Using the Media to Reach Your Audience

James Wooldridge, Open Up South West Regional Co-ordinator, and Raza Griffiths, Open Up South East Regional Co-ordinator, present a step-by-step guide to using the media in your anti-discrimination work.

In this section:

  1. Introduction
  2. Your media plan
  3. Some tips on writing a press release
  4. Protecting yourself
  5. Working with journalists
  6. Preparing for a media interview

1. Introduction
When considering the media you are going to approach, ask yourself the following questions:

  • Who is the audience I am aiming at?
  • What media do they watch/listen to/read?
  • Does my story fit into the remit of my chosen media outlet? Is it newsworthy to them?
  • Is my story of national interest or does it have a purely regional focus?
  • Is this a specialist issue or will it appeal to a wider audience?
  • What are the chances of getting my story covered in the media outlets I have chosen?

2. Your media plan
Having a media plan will make the media relations for your event or campaign more focused and effective. Below is a step-by-step guide to writing your plan.
Step 1: Introduction
This sets out the scene, outlines what you are doing and why, what is happening and who is involved. The introduction should also place an event or activity in a wider context (e.g. whether it is the result of recent research findings or a national campaign) and it should provide an outline of the media context (including whether you already have existing good media contacts).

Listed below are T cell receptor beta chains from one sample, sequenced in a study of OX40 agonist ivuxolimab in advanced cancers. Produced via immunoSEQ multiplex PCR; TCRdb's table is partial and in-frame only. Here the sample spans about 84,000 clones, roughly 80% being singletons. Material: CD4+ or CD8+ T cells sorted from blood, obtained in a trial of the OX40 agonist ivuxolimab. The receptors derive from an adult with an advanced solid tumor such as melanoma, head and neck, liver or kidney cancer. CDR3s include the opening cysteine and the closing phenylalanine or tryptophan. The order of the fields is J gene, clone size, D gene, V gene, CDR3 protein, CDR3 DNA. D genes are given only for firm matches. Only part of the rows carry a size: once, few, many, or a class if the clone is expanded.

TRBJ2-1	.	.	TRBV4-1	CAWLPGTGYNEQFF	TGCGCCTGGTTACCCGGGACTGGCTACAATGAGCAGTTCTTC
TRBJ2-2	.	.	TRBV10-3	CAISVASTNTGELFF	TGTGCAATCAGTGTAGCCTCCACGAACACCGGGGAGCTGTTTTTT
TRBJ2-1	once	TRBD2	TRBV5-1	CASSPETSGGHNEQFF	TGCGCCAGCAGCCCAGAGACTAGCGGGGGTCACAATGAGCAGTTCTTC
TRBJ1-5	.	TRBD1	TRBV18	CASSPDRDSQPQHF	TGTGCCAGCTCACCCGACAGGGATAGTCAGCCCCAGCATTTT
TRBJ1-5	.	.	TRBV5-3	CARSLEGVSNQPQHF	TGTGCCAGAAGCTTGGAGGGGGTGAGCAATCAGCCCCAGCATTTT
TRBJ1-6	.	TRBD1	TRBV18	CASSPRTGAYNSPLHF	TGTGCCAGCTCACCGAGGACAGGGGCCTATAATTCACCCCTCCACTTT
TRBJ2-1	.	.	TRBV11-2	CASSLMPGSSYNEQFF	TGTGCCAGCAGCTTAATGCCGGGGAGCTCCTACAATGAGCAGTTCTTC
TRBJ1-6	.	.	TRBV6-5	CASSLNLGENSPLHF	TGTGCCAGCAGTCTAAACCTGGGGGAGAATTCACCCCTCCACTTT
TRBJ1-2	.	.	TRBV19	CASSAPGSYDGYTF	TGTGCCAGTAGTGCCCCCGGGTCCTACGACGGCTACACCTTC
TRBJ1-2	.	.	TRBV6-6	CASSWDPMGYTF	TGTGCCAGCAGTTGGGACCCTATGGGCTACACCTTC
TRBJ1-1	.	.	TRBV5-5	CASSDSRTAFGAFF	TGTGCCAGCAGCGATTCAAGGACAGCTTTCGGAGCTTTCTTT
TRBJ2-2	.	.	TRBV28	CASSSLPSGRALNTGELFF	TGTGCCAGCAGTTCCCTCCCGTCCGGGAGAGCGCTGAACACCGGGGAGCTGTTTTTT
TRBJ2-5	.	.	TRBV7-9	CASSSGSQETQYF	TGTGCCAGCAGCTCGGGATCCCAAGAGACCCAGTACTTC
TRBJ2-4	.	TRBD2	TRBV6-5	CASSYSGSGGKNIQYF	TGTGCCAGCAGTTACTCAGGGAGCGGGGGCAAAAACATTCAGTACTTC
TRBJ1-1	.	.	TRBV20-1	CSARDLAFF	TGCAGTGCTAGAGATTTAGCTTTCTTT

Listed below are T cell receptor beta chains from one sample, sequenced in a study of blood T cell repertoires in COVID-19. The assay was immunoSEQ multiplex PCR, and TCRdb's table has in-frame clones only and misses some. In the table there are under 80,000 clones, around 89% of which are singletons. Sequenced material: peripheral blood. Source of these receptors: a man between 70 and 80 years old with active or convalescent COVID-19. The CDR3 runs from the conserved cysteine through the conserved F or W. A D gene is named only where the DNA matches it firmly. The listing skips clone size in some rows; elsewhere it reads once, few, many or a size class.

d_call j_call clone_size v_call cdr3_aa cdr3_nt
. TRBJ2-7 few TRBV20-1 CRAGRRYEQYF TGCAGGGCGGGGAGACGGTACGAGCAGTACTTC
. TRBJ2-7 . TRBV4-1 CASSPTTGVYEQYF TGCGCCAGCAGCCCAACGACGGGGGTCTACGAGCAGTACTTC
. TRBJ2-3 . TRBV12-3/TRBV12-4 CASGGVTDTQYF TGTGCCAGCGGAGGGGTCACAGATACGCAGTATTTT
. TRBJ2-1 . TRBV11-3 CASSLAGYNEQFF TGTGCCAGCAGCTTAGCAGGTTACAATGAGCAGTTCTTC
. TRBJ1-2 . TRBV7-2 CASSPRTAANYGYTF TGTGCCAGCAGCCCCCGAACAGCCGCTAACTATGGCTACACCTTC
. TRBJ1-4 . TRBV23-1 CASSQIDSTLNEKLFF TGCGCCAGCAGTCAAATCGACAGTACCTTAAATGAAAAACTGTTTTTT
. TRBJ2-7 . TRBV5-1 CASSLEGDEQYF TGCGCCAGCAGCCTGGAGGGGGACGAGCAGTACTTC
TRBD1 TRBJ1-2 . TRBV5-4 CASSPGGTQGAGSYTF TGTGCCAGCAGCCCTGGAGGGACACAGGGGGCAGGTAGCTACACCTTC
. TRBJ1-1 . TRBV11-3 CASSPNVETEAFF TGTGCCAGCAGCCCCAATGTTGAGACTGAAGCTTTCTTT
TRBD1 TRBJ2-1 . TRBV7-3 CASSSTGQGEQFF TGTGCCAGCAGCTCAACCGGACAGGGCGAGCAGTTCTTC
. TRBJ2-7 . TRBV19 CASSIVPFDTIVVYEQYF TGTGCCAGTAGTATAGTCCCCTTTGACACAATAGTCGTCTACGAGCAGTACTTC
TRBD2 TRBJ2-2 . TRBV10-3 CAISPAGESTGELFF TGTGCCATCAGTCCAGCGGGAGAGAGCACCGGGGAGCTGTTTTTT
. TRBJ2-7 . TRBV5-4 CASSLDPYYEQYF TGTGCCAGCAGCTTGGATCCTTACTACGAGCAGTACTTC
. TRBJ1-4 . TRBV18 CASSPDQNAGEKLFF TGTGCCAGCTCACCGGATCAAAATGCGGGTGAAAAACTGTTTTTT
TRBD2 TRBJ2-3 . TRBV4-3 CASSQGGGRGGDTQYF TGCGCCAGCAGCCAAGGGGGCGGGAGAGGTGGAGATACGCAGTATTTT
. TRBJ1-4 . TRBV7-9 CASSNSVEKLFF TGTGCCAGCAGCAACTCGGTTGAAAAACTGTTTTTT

Step 2: Aims and objectives
Successful publicity depends on clear aims. What are you setting out to achieve? Thinking this through will make it easier to focus your efforts and assess the effectiveness of your media.
Step 3: The target audience The target audience is the people or groups of people that you most want your messages to reach. Whilst you may want some people to read/hear about you generally, you may be asking for specific action from others. You also have to be mindful of the perspective of your key audience and tailor your messages and sometimes tone and language accordingly – some you may want to win over or influence, others may already be ‘on side’.
Step 4: Target media
Next you need to work out how you are going to reach the target audiences. Generally for a local event there may be little point contacting the national daily media. However, if your service/event is new or pioneering or if your campaign reflects policy change or controversy happening on a national level, it may be worth contacting specialist sections of national media, such as Guardian Society.
Step 5: Identify your key messages
Successful campaigns stick to one or two clear messages – the key points you want to get across to the audience. Keep things short and to the point. The messages should flow directly from your aims for doing the publicity. For example, a mental health awareness campaign may concentrate on two messages: that most people who use mental health services are not violent and that mental health problems can affect anyone. The main message is the one that you want to get across the most and you should use this for very short interviews on radio or TV.